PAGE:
What you need to know: The most recent changes to COBRA subsidy law include a new eligibility extension date – the end of March – and new reduction in hours eligibility.

What you need to do: Employers need to issue notices in accordance with these changes and make sure they are in compliance with the new requirements.

On March 2, the Temporary Extension Act of 2010 further extended and expanded the COBRA premium subsidy law that expired on February 28. In three prior Choate Alerts, we provided summaries of the COBRA subsidy law requirements, the COBRA subsidy extension and corresponding model notices. Please click here if you missed any of them.

Changes in March 2010 subsidy extension

The Act makes the following changes to the 65% COBRA or state continuation health insurance coverage subsidy to employees:

  • Eligibility extension: Employees who have lost group health care coverage due to an involuntary termination are eligible if they were involuntarily terminated between September 1, 2008 and March 31, 2010 (previously February 28, 2010).
  • Reduction in hours: Employees who had a reduction of hours between September 1, 2008 and March 31, 2010, followed by an involuntary termination of employment between March 2, 2010 and March 31, 2010, shall be treated as incurring a qualifying event on the date of termination of employment. These individuals will be eligible for the COBRA subsidy, but the period of COBRA continuation coverage will be deemed to have begun at the time of the reduction of hours. Plan administrators must provide special notices to these individuals within 60 days of the date of involuntary termination regarding the COBRA extension and enrollment periods.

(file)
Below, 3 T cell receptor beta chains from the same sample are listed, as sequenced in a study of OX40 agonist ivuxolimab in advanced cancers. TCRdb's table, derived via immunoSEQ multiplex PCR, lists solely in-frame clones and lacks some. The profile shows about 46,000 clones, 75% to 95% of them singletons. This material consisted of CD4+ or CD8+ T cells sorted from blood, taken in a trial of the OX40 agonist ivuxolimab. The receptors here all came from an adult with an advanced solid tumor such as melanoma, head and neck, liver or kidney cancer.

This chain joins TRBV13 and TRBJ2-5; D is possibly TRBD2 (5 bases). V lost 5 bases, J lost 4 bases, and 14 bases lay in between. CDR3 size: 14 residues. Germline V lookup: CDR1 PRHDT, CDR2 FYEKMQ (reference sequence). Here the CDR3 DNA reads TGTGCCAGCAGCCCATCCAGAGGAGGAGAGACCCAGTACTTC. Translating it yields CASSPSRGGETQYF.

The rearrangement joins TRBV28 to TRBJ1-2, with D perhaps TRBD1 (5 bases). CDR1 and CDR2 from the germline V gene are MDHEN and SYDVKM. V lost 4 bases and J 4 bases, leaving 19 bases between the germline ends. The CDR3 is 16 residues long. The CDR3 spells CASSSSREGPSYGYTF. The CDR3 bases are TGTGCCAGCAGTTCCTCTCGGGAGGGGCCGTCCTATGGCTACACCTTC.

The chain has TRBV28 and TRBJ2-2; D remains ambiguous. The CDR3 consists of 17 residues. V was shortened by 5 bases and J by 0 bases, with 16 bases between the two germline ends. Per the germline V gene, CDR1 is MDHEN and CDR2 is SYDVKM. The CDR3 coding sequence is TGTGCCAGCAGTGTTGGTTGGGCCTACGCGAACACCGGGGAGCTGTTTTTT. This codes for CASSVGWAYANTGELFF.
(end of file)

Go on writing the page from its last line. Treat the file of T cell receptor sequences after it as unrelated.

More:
• Employer determination of qualifying event: An employer’s determination that a qualifying event was an individual’s involuntary termination of employment will be given deference, provided that the determination is reasonable and the employer maintains supporting documentation.

Notice requirements

Plan administrators must provide appropriate notices to employees who are terminated in March 2010. Employers should remember that a notice must go (or have gone) to all employees who separated employment between September 1, 2008 and March 31, 2010, regardless of whether the employer views the terminations to have been voluntary or involuntary. This is because employees may disagree with the employer’s characterization, in which event they have the right to request the subsidy. The Department of Labor has jurisdiction to determine whether the termination was in fact voluntary or involuntary under these circumstances. The Act does not impose new notice requirements for employees who have previously received appropriate notices.

Next steps

Employers are advised to consult the DOL’s website for updated fact sheets and model notices, which have not yet been posted. Next steps to consider include:

  • Update your COBRA notices to reflect the new eligibility extension date and reduction in hours eligibility.
  • Confirm how your COBRA tracking system needs to be modified to reflect the extended subsidized premiums for eligible individuals, including taking into account the reduction of hours provision.
  • If your COBRA is administered by a third party (often your health insurance carrier), talk with your COBRA administrator about how it plans to implement the premium subsidy extension rules, including taking into account the reduction of hours provision.
  • Keep in mind that although the Act only extended the COBRA subsidy eligibility period through March 31, Congress is now considering a much larger bill that would extend the COBRA subsidy through December 31.